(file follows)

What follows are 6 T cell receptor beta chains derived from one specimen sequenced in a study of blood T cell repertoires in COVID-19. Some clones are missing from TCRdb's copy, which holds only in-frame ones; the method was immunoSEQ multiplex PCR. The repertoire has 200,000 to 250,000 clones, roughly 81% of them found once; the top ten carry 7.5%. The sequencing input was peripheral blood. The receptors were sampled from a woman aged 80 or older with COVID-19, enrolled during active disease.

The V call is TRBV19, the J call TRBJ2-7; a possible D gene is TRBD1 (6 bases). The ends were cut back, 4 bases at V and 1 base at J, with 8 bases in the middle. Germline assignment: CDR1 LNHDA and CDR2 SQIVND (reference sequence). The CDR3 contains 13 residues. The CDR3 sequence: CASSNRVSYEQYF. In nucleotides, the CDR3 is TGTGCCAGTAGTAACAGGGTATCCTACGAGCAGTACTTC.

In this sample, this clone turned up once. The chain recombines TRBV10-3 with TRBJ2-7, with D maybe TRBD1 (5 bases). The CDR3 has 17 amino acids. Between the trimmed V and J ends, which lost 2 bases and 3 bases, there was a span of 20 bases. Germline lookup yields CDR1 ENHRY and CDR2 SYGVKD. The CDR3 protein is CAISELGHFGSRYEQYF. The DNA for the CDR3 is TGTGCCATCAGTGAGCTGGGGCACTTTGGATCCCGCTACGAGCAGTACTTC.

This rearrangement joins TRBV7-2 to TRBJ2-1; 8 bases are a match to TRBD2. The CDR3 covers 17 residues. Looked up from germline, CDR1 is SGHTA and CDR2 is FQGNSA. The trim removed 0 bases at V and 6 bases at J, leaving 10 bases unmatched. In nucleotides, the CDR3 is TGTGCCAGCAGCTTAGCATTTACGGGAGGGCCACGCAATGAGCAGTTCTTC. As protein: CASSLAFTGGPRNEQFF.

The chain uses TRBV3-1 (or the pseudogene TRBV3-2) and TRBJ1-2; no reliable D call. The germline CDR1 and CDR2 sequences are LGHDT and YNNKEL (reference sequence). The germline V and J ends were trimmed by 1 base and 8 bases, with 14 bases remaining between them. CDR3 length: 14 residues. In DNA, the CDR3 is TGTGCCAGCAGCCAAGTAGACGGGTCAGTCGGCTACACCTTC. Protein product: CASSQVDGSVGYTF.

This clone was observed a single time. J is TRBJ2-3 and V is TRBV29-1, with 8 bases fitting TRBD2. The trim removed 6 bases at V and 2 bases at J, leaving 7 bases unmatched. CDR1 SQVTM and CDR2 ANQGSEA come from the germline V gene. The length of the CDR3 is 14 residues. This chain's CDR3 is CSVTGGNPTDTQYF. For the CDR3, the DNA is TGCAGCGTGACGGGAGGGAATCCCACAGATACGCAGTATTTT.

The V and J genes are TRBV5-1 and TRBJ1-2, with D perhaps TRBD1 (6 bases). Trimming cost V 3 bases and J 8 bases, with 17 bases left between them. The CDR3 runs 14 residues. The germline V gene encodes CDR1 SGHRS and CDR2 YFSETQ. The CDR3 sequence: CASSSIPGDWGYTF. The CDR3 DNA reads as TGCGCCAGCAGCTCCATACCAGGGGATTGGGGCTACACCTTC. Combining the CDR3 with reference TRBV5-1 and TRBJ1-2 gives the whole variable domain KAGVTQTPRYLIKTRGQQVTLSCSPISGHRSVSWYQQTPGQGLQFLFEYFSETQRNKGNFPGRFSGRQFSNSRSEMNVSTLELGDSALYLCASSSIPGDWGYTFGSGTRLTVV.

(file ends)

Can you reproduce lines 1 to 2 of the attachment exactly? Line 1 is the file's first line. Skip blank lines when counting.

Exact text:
What follows are 6 T cell receptor beta chains derived from one specimen sequenced in a study of blood T cell repertoires in COVID-19. Some clones are missing from TCRdb's copy, which holds only in-frame ones; the method was immunoSEQ multiplex PCR. The repertoire has 200,000 to 250,000 clones, roughly 81% of them found once; the top ten carry 7.5%. The sequencing input was peripheral blood. The receptors were sampled from a woman aged 80 or older with COVID-19, enrolled during active disease.

The V call is TRBV19, the J call TRBJ2-7; a possible D gene is TRBD1 (6 bases). The ends were cut back, 4 bases at V and 1 base at J, with 8 bases in the middle. Germline assignment: CDR1 LNHDA and CDR2 SQIVND (reference sequence). The CDR3 contains 13 residues. The CDR3 sequence: CASSNRVSYEQYF. In nucleotides, the CDR3 is TGTGCCAGTAGTAACAGGGTATCCTACGAGCAGTACTTC.